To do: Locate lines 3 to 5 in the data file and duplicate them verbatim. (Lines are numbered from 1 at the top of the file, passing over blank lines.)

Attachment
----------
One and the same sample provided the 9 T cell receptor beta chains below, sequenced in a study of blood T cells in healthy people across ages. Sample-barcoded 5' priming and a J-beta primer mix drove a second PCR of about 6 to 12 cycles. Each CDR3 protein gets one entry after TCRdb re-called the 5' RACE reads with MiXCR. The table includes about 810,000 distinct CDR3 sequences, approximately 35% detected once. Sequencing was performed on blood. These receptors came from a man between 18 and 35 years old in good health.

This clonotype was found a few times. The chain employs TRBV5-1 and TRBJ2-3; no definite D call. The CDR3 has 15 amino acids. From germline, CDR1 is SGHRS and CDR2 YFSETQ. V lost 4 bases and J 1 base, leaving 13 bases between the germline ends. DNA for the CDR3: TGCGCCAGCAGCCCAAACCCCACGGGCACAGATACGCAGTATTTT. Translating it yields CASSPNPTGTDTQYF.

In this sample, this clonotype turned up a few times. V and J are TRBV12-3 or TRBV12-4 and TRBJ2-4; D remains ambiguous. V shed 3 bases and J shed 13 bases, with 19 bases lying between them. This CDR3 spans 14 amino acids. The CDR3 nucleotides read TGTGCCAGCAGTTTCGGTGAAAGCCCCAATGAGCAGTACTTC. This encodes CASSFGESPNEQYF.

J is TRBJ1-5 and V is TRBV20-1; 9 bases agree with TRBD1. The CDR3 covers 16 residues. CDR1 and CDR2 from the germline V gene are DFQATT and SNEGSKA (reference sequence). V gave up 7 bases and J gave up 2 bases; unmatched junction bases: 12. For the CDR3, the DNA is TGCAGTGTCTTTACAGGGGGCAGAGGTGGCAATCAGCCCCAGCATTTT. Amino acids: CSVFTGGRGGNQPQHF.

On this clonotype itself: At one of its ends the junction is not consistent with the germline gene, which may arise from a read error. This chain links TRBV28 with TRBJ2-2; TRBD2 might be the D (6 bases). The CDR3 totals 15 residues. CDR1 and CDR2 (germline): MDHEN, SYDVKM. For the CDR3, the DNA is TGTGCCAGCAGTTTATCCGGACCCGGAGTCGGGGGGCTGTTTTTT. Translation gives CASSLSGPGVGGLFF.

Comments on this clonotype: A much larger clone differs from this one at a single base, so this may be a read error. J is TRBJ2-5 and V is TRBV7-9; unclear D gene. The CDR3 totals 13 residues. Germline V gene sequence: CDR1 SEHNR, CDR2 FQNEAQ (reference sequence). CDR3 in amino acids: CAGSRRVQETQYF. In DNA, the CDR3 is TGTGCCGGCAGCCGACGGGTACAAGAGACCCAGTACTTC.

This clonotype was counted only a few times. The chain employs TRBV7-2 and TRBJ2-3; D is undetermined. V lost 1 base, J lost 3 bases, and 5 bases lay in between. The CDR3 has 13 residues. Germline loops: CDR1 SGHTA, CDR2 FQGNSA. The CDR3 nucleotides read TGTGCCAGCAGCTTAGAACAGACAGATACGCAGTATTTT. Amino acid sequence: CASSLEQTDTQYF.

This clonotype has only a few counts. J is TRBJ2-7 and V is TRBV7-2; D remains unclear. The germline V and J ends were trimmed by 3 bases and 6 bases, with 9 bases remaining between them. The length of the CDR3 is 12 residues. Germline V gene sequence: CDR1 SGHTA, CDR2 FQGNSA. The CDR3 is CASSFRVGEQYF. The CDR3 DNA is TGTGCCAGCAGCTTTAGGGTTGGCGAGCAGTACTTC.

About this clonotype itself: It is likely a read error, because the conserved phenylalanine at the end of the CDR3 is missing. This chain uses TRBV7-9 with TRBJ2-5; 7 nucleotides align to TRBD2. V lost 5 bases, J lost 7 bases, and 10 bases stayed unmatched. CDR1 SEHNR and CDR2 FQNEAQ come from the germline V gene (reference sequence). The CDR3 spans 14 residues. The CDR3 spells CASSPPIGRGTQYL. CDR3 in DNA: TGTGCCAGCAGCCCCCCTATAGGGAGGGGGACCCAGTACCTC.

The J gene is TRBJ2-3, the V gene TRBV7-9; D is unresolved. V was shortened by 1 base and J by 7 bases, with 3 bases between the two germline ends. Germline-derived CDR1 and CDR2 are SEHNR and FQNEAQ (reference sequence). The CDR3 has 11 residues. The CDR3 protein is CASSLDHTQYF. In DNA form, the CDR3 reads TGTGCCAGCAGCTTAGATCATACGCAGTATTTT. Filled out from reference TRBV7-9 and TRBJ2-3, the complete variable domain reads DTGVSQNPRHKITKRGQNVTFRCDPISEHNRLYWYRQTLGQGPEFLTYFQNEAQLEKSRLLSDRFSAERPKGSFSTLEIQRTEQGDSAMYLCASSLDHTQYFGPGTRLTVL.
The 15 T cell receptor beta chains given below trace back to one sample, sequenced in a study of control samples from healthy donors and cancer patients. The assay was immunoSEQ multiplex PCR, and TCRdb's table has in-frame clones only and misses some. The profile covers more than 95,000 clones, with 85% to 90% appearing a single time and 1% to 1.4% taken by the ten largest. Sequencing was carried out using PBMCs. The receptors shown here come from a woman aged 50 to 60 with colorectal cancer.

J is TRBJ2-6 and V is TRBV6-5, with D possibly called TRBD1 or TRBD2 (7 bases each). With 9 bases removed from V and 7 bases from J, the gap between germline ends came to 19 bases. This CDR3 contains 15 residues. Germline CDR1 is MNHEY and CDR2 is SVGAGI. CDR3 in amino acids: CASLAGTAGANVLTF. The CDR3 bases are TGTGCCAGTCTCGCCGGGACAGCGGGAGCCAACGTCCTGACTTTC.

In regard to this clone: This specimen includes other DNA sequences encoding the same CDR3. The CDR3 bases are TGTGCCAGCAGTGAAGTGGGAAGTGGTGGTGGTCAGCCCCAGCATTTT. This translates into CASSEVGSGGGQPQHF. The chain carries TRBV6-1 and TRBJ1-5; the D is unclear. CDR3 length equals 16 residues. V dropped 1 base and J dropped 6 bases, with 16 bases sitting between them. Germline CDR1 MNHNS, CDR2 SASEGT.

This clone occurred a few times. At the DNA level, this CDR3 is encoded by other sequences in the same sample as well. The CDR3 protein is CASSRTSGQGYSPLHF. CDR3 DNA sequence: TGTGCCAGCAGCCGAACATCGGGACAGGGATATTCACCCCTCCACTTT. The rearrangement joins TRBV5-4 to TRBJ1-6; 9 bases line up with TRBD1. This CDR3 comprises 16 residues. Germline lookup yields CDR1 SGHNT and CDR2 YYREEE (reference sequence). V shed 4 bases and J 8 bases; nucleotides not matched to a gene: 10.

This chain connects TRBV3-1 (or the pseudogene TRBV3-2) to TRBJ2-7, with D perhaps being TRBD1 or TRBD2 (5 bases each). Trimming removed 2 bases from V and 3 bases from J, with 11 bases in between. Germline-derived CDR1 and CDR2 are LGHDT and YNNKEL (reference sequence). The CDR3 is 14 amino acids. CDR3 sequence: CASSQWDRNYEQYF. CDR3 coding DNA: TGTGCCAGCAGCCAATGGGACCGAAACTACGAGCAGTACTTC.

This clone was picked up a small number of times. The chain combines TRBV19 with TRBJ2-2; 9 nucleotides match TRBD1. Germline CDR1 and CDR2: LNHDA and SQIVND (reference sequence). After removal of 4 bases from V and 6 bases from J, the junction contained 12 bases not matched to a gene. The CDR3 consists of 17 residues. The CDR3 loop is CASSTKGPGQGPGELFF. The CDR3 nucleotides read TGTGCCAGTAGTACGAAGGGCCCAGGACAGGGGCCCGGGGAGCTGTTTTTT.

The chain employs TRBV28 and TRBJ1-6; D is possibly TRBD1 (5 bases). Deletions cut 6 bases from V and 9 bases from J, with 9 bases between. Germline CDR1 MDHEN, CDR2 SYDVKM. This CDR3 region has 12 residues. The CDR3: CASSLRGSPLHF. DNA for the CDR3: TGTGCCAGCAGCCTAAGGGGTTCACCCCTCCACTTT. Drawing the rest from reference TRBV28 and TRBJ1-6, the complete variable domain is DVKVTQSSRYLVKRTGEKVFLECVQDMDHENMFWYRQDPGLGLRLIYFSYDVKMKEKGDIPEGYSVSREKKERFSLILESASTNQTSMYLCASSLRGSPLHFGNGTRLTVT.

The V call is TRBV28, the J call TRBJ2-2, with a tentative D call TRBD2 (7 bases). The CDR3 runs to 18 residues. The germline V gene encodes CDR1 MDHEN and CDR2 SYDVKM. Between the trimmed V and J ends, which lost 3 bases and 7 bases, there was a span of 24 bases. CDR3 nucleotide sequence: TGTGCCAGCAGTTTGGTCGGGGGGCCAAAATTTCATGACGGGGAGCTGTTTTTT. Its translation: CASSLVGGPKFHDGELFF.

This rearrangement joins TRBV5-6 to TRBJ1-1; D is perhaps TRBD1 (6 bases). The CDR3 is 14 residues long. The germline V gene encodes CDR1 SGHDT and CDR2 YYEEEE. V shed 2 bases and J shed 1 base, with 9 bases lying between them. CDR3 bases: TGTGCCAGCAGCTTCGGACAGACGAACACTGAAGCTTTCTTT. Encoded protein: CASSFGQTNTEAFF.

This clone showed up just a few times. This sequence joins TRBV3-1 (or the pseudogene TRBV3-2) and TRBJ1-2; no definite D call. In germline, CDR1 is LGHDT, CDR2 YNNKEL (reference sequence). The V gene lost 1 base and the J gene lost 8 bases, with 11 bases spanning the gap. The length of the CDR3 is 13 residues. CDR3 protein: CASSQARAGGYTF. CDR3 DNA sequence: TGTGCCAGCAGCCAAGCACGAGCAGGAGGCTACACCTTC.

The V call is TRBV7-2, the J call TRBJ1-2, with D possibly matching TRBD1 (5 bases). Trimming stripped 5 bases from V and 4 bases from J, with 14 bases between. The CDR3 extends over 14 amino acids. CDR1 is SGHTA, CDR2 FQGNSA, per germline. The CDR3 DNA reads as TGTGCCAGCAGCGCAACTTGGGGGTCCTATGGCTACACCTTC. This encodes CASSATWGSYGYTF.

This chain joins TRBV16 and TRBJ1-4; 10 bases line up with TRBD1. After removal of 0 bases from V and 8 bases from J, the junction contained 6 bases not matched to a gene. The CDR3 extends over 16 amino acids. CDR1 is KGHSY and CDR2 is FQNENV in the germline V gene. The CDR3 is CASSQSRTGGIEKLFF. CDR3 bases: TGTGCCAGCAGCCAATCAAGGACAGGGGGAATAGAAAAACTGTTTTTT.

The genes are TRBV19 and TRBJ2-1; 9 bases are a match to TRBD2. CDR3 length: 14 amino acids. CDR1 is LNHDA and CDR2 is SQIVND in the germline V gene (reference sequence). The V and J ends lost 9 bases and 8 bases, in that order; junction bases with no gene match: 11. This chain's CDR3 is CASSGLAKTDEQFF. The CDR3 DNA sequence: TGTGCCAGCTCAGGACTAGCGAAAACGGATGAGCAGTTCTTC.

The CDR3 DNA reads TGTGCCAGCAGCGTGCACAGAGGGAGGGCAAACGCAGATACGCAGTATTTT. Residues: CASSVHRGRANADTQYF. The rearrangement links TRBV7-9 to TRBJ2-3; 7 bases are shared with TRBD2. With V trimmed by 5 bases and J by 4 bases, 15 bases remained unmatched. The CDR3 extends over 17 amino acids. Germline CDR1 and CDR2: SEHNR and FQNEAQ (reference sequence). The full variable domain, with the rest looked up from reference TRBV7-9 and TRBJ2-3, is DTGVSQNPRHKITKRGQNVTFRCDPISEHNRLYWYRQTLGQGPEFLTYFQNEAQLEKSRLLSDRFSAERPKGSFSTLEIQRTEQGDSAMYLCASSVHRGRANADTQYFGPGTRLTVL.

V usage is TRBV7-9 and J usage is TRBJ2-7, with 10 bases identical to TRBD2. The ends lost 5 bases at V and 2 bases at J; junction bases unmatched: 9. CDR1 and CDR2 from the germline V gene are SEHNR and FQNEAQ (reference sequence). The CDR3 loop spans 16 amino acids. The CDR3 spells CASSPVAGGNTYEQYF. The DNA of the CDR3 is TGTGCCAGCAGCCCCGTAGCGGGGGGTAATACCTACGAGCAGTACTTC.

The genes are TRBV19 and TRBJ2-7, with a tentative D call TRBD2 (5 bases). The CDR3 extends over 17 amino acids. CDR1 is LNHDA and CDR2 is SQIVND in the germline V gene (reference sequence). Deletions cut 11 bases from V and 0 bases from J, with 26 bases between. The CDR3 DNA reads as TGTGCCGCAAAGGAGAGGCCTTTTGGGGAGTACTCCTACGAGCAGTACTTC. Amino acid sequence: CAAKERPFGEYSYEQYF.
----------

In this sample, this clonotype turned up a few times. V and J are TRBV12-3 or TRBV12-4 and TRBJ2-4; D remains ambiguous. V shed 3 bases and J shed 13 bases, with 19 bases lying between them. This CDR3 spans 14 amino acids. The CDR3 nucleotides read TGTGCCAGCAGTTTCGGTGAAAGCCCCAATGAGCAGTACTTC. This encodes CASSFGESPNEQYF.

J is TRBJ1-5 and V is TRBV20-1; 9 bases agree with TRBD1. The CDR3 covers 16 residues. CDR1 and CDR2 from the germline V gene are DFQATT and SNEGSKA (reference sequence). V gave up 7 bases and J gave up 2 bases; unmatched junction bases: 12. For the CDR3, the DNA is TGCAGTGTCTTTACAGGGGGCAGAGGTGGCAATCAGCCCCAGCATTTT. Amino acids: CSVFTGGRGGNQPQHF.

On this clonotype itself: At one of its ends the junction is not consistent with the germline gene, which may arise from a read error. This chain links TRBV28 with TRBJ2-2; TRBD2 might be the D (6 bases). The CDR3 totals 15 residues. CDR1 and CDR2 (germline): MDHEN, SYDVKM. For the CDR3, the DNA is TGTGCCAGCAGTTTATCCGGACCCGGAGTCGGGGGGCTGTTTTTT. Translation gives CASSLSGPGVGGLFF.